Research-by research we mean SSRN type stuff. If a stock analyst says XYZ is going to $123 then great but that is based on their opinion and assumptions. By research we mean some Fed researcher who has been looking at effects of inflation on household consumption and things like that. Other research could include trading strategies that have been tested and show how X affects Y.  One of the great things about research is that you can read it when you have time. Alternatively one of the bad things about research is that you can put the reading off until you have time, that you never have.  Consequentially you need to ensure that you make time for it. Maybe you make the same time available each day or week on your calendar or maybe you just block out two hours each day.  When you read this stuff is not as important as actually reading it.

Everything else-Anything from geo-politics to how to build a road can fit into this bucket. It is obviously a catch all, and yet longer term it is important to always be learning more. This bucket is a bit nebulous but it is anything that does not fit in the other three buckets.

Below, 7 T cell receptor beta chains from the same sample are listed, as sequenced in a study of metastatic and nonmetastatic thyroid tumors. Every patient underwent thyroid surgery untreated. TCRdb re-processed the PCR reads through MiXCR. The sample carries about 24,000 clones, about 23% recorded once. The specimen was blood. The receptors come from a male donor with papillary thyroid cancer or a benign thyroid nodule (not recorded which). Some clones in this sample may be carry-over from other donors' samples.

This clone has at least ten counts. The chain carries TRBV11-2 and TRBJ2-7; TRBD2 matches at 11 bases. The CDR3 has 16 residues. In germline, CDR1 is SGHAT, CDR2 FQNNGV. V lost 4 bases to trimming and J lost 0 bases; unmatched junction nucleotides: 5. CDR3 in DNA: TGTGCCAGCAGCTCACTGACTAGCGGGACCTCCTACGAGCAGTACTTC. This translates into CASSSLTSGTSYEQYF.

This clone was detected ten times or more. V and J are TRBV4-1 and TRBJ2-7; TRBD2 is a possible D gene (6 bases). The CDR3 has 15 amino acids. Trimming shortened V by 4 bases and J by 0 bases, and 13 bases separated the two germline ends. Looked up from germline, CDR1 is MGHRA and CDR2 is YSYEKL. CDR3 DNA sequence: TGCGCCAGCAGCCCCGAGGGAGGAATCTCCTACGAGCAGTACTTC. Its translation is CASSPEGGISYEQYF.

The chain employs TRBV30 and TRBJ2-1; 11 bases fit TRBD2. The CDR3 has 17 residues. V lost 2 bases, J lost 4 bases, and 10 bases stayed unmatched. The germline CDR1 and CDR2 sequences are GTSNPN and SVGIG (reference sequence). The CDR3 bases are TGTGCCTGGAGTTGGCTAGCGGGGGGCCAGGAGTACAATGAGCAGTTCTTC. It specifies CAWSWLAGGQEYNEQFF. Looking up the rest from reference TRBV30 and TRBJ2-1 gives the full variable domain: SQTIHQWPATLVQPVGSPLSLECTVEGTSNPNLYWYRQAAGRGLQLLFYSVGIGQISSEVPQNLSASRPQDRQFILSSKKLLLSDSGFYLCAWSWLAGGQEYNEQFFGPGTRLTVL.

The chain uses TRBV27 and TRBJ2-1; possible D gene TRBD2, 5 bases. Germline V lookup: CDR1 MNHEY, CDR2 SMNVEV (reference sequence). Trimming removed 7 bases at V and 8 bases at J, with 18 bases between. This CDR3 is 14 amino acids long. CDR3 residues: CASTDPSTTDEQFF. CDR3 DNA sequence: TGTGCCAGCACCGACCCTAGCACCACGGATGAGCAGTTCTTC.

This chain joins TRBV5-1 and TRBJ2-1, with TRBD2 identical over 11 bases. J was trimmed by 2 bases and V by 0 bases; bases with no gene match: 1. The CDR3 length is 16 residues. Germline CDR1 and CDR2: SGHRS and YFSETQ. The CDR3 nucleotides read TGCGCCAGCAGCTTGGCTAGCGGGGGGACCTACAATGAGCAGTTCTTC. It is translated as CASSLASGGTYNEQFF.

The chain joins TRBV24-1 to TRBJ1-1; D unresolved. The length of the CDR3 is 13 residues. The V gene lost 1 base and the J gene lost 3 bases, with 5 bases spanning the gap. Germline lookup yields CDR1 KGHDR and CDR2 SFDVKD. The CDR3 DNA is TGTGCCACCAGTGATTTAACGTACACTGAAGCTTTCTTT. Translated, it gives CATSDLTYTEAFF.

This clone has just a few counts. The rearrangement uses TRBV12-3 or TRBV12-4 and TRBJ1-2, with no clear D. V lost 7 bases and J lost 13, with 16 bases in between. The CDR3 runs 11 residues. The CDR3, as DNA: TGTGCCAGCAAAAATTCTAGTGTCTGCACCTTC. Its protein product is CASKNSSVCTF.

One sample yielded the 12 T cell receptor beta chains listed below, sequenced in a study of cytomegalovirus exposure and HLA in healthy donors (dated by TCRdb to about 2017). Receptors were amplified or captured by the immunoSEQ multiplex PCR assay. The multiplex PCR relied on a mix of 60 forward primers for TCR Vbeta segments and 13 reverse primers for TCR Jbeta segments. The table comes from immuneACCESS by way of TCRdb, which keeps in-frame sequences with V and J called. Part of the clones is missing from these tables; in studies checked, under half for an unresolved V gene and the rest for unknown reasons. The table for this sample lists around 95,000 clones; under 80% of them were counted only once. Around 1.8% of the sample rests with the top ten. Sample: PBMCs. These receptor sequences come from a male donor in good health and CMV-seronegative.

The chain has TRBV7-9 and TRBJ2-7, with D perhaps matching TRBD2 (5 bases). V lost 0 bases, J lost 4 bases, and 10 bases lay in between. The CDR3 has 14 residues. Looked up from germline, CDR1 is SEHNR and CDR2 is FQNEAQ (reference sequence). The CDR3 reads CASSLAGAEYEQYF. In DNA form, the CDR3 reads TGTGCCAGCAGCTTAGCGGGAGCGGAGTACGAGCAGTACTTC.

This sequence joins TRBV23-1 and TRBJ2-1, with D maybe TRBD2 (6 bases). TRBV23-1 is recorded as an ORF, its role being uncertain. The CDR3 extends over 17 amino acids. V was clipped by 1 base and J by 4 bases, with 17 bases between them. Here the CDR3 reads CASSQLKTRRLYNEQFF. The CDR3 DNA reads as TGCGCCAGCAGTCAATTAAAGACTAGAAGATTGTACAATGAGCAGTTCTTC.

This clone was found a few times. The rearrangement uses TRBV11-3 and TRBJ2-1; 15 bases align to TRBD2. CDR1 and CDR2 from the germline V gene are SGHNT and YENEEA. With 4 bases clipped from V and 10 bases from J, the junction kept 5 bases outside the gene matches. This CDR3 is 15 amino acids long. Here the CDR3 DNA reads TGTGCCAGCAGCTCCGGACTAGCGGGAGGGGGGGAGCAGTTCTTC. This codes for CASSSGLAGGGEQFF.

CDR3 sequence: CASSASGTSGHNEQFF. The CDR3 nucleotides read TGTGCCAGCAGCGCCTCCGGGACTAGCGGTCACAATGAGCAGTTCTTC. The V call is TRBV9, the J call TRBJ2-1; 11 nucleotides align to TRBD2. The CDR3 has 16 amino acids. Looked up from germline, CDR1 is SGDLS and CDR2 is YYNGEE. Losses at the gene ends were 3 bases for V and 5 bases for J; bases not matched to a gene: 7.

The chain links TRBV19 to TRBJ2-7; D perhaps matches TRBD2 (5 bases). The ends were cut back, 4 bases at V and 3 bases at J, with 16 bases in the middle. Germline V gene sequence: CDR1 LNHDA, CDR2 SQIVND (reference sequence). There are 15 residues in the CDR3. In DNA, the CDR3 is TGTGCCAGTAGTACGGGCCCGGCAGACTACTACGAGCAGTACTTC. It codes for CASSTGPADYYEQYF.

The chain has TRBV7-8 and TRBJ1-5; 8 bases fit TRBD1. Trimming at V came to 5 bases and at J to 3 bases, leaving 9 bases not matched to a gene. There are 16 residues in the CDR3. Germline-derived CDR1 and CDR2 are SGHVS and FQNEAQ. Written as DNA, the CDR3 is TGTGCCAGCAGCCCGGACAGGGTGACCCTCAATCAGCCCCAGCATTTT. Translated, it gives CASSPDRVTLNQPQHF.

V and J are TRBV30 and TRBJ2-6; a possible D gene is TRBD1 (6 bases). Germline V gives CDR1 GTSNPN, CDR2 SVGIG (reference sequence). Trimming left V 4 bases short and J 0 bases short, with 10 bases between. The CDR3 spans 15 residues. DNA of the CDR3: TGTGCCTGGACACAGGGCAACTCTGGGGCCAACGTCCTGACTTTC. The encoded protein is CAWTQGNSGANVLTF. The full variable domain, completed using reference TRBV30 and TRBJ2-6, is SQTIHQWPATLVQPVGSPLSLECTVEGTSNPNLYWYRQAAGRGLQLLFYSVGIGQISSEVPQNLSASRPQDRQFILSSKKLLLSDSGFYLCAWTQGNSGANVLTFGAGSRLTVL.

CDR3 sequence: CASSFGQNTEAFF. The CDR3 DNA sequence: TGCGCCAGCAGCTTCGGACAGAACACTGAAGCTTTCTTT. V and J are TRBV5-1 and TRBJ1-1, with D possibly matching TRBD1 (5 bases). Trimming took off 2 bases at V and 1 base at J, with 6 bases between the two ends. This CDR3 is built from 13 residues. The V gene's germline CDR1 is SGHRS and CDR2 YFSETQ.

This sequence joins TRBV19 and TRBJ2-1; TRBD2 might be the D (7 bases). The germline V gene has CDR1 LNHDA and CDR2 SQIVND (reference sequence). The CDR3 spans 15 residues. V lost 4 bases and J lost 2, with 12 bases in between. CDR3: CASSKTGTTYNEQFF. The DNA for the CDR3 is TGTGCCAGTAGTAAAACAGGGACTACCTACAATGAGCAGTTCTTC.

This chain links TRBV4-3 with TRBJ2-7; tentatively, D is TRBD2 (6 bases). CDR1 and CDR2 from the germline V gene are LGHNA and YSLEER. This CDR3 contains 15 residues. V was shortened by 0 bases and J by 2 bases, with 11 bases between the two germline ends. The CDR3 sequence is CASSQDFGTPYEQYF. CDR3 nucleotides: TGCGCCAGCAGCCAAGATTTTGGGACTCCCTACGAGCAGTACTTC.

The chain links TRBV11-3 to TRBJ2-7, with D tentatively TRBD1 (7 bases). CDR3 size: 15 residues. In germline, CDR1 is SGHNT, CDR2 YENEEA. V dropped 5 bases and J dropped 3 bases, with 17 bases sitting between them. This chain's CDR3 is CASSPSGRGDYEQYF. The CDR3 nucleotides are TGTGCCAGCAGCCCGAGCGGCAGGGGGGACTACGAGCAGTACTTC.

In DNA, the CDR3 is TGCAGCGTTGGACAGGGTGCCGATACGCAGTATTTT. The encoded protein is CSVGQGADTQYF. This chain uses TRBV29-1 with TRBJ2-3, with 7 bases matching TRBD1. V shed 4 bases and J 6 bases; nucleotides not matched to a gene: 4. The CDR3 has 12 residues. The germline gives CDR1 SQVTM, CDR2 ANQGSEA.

Right now you might be thinking “dude that is too much stuff to ingest” and you would be both right and wrong. Right in the sense that this is potentially a LOT of reading. Wrong in the sense that if you actually break your week down you already do 80% of this but probably not deliberately.  Econ data? Part of that is reading the release but the other part is hitting the “update data” button in Excel with the FRED plugin.  Presumably you keep your models up to date. Fed statements? If you do macro you read this right when it comes out. 70% of the time you then get on with your day. The other 30% of the time you have to read it again and compare it to the last one because something important was actually said. Joe Blow the analyst that you love? Well you already make time to read his stuff.